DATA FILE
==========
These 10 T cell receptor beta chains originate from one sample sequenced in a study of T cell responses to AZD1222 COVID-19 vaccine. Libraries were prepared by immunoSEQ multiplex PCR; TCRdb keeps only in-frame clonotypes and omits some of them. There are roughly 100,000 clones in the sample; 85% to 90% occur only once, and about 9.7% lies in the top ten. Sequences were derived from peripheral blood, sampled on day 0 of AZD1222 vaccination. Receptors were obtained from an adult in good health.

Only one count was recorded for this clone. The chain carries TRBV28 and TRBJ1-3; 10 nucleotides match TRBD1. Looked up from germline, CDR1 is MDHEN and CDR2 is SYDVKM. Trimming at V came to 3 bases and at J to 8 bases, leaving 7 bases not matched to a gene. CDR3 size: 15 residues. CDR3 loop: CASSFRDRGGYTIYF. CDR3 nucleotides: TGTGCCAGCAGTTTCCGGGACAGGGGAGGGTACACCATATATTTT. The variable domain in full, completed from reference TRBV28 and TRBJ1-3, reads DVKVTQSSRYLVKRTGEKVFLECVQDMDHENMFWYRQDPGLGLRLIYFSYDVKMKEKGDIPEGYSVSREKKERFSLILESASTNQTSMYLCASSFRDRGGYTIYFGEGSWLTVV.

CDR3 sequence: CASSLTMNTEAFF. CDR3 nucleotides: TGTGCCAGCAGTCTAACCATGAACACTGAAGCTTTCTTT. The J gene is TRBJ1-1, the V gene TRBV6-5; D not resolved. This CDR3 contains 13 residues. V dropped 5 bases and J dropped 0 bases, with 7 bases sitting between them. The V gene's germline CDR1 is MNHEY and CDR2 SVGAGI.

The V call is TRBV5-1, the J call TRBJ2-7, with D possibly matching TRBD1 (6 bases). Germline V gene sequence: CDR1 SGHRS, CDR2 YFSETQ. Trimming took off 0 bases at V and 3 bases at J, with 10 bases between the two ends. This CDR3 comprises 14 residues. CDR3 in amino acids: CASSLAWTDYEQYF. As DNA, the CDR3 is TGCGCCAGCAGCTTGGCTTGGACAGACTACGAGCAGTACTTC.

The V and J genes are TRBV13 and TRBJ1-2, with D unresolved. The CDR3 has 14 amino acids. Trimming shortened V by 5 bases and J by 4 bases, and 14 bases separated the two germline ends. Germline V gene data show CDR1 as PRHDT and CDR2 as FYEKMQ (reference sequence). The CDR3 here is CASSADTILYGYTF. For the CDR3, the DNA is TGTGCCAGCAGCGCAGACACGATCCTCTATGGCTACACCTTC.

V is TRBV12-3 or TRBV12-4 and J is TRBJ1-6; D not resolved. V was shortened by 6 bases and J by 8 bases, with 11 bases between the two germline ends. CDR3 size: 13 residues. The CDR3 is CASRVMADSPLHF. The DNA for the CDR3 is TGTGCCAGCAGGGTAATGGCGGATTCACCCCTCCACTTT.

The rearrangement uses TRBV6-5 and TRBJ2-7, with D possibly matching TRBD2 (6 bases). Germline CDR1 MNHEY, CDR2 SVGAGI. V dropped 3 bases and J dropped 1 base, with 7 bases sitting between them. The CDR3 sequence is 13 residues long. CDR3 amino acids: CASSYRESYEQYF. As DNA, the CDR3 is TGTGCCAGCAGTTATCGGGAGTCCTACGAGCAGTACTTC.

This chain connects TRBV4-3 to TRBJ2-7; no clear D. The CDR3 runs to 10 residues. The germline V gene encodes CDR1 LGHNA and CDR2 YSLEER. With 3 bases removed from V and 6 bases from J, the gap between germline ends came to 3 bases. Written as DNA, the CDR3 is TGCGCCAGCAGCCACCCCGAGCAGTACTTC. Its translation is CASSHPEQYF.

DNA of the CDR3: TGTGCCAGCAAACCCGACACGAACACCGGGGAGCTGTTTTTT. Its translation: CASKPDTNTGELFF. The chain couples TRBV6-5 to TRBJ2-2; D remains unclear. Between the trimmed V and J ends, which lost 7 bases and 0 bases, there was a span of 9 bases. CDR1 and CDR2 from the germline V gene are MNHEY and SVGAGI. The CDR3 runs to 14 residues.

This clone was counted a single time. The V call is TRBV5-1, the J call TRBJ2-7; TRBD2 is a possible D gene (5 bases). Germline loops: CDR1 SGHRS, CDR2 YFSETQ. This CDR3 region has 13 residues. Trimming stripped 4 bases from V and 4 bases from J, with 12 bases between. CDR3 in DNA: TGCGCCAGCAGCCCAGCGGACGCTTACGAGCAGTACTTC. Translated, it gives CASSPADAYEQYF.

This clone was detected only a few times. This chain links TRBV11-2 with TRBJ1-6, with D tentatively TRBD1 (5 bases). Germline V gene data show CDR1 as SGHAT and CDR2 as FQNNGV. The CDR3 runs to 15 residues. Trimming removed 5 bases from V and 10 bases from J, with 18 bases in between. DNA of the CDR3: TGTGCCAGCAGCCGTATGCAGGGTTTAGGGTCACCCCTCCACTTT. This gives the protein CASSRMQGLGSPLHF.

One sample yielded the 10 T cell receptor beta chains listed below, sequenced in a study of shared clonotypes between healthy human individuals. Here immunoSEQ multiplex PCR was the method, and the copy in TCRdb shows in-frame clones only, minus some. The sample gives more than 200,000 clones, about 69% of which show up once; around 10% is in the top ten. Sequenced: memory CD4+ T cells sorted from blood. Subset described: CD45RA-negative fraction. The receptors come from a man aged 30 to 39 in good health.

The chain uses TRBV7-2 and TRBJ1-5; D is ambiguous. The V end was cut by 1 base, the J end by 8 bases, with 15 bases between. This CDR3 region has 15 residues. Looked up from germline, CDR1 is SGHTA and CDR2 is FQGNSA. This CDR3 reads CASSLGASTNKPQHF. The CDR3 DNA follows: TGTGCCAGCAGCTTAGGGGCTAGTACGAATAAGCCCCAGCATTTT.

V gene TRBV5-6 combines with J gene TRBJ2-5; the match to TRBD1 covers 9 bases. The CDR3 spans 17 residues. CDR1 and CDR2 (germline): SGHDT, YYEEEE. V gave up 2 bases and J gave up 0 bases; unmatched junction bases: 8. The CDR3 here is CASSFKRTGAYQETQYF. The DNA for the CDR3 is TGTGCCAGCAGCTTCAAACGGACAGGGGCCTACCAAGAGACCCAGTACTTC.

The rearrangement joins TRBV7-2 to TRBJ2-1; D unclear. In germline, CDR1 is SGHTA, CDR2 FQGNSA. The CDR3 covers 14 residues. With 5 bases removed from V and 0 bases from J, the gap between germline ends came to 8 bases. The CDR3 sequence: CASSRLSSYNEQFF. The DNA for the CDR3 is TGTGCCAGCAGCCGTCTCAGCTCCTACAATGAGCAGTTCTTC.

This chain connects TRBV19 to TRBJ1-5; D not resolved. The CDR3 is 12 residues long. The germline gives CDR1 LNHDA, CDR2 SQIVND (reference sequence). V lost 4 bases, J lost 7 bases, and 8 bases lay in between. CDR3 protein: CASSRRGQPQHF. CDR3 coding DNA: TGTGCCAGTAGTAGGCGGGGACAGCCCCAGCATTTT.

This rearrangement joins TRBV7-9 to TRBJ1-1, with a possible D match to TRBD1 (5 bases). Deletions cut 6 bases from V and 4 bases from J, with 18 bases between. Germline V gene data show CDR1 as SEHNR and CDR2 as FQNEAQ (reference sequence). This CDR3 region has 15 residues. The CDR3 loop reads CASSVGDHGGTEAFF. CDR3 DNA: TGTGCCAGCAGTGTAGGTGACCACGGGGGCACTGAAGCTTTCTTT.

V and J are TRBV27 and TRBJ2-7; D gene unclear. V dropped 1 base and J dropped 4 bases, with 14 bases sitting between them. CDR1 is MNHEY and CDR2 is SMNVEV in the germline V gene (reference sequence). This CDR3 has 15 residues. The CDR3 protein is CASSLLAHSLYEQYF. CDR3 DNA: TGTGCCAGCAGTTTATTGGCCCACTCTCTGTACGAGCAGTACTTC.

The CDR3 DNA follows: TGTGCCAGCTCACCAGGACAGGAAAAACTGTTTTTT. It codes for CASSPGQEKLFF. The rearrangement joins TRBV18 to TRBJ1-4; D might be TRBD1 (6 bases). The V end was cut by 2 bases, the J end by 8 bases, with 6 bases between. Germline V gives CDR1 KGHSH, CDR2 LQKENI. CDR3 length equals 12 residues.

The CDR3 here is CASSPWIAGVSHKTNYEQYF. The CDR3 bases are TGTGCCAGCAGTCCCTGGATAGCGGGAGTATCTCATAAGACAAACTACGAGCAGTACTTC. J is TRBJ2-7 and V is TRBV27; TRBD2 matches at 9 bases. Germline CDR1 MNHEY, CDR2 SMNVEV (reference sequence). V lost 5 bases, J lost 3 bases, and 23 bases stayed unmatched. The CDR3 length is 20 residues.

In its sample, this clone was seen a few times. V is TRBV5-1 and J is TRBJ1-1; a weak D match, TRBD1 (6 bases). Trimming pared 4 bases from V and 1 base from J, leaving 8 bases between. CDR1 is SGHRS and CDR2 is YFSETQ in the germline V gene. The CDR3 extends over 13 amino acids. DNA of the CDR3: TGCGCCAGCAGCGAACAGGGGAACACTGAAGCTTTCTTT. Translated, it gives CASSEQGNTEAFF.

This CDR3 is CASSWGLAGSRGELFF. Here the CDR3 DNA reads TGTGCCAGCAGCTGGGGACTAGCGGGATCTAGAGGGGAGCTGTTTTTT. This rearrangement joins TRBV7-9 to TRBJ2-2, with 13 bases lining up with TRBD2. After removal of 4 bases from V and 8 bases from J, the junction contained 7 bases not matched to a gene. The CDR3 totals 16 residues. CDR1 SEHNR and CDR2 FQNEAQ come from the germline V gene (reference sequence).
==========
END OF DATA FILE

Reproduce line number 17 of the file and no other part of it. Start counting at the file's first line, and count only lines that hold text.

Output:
This rearrangement joins TRBV7-9 to TRBJ1-1, with a possible D match to TRBD1 (5 bases). Deletions cut 6 bases from V and 4 bases from J, with 18 bases between. Germline V gene data show CDR1 as SEHNR and CDR2 as FQNEAQ (reference sequence). This CDR3 region has 15 residues. The CDR3 loop reads CASSVGDHGGTEAFF. CDR3 DNA: TGTGCCAGCAGTGTAGGTGACCACGGGGGCACTGAAGCTTTCTTT.